When you have been with weaker programs, find other ways to bolster your resume. Camps, clinics, networking with higher profile coaches. Start your own instructional academies or some other type of side business. Part of my success in landing jobs has just been knowing how to network and market myself. I created my own marketing brand because of the side businesses that I operate. People look at all of the things that I do and realize how active I am in the coaching profession. My first week at a new job, the AD was sending other coaches to me on how to set up a camp business and build team websites. Obviously that stood out during the hiring process.


Here are the general recommendations that I make to everyone when they need to add things BEYOND general duties and responsibilities and expand on the standard/generic resume jargon:


  • Be more specific on exactly what you did to contribute to the successes that your teams/players experienced.

  • How did you help them improve?

  • What contributions did you make that had specific impacts?

 

Anything that every single coach in the country does as part of their job should not be listed on your resume unless you have additional information that makes you stand out.  For any of the generic things you have listed on your resume, if you haven't discussed how they improved the program, then you need to elaborate. As I mentioned, be sure to elaborate on achievements, accomplishments, improvements -- things that you did that really make you stand out from other candidates. Focus on things both on and off the field. You must get really good at documenting every area that the program has improved and any new idea that you implement. You need to document it throughout the year, not just when you are updating your resume.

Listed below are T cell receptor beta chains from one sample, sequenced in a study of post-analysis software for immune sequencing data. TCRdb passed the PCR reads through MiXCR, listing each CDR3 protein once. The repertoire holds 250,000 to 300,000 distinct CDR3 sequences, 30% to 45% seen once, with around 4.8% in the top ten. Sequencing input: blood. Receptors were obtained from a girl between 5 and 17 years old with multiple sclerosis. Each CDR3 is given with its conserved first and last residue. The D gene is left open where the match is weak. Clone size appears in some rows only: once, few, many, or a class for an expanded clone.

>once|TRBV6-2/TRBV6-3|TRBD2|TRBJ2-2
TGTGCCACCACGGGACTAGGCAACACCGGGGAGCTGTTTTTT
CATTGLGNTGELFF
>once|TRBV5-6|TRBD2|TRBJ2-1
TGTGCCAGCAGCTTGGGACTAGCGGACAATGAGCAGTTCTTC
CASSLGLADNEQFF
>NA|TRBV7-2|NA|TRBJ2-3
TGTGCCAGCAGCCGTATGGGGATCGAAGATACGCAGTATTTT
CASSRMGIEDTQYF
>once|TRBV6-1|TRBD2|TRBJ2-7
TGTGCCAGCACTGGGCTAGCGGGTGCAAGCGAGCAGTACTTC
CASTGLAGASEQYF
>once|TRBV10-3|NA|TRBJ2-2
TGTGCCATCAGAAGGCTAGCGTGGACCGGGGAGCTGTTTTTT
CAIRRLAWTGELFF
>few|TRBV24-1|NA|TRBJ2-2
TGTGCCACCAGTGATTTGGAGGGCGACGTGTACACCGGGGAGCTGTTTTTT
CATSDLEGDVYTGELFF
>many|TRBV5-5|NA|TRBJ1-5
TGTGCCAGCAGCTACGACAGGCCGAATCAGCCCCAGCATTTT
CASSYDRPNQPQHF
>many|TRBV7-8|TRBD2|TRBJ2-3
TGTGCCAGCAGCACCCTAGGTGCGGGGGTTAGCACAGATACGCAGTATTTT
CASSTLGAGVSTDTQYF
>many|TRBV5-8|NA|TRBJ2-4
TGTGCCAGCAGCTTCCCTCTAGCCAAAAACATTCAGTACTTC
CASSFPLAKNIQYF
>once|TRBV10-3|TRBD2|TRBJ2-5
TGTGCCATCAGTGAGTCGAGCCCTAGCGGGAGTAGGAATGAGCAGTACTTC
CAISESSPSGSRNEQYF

Here are some off the field/court examples: 


  1. If you improved player numbers or level of talent through recruiting, how did you do it?  What was the percent of increase?  How did you draw in better players? Those are the tangible things that search committees and hiring directors are looking for.

  2. Instead of just talking about study tables, etc, talk about what you did specifically to implement the academic progress program and what IMPACT did it have on the players?  I can tell you exactly how we install our academic progress program, and I can give the numbers to show how effective it has been. Do the same.

  3. Started a mentoring program for the student-athletes. What was involved? What did it accomplish? How did it make the program better?

  4. Implemented fundraising into our program to pay for items needed by the basketball program. What type of fundraising? How much did it raise compared to what was done in the past?

  5. Camps.....how many, what type, how many participants, what was the impact on the program?  Go into detail!


What did you achieve?  How did you help improve the program?  Where is that data and evidence that you brought value to the program?   I don’t want to read about your “duties.” I want to know what you accomplished, how you made each organization better—go into more detail!  The candidates that answer those questions in their resumes and portfolios are the ones that get the jobs!


Think of writing your accomplishments in an X-Y-Z format. For example:

"Accomplished [X], as measured by [Y], by doing [Z]."


We were ranked first in Division I FBS with 43.5 points per game.  In the previous year, we were ranked 58th. We achieved this through an innovative Air Raid scheme that highlighted our QB and receiving unit.


When you think about writing it in that format, you will be able to go into more detail. 


Focus on where you could expand on your resume to demonstrate you can bring to a program to improve it. Don't be afraid to brag about yourself!! You need to add things that show how you made an impact within the school/program beyond your typical responsibilities. What things did you bring to the school/program that would really make you stand out from other candidates?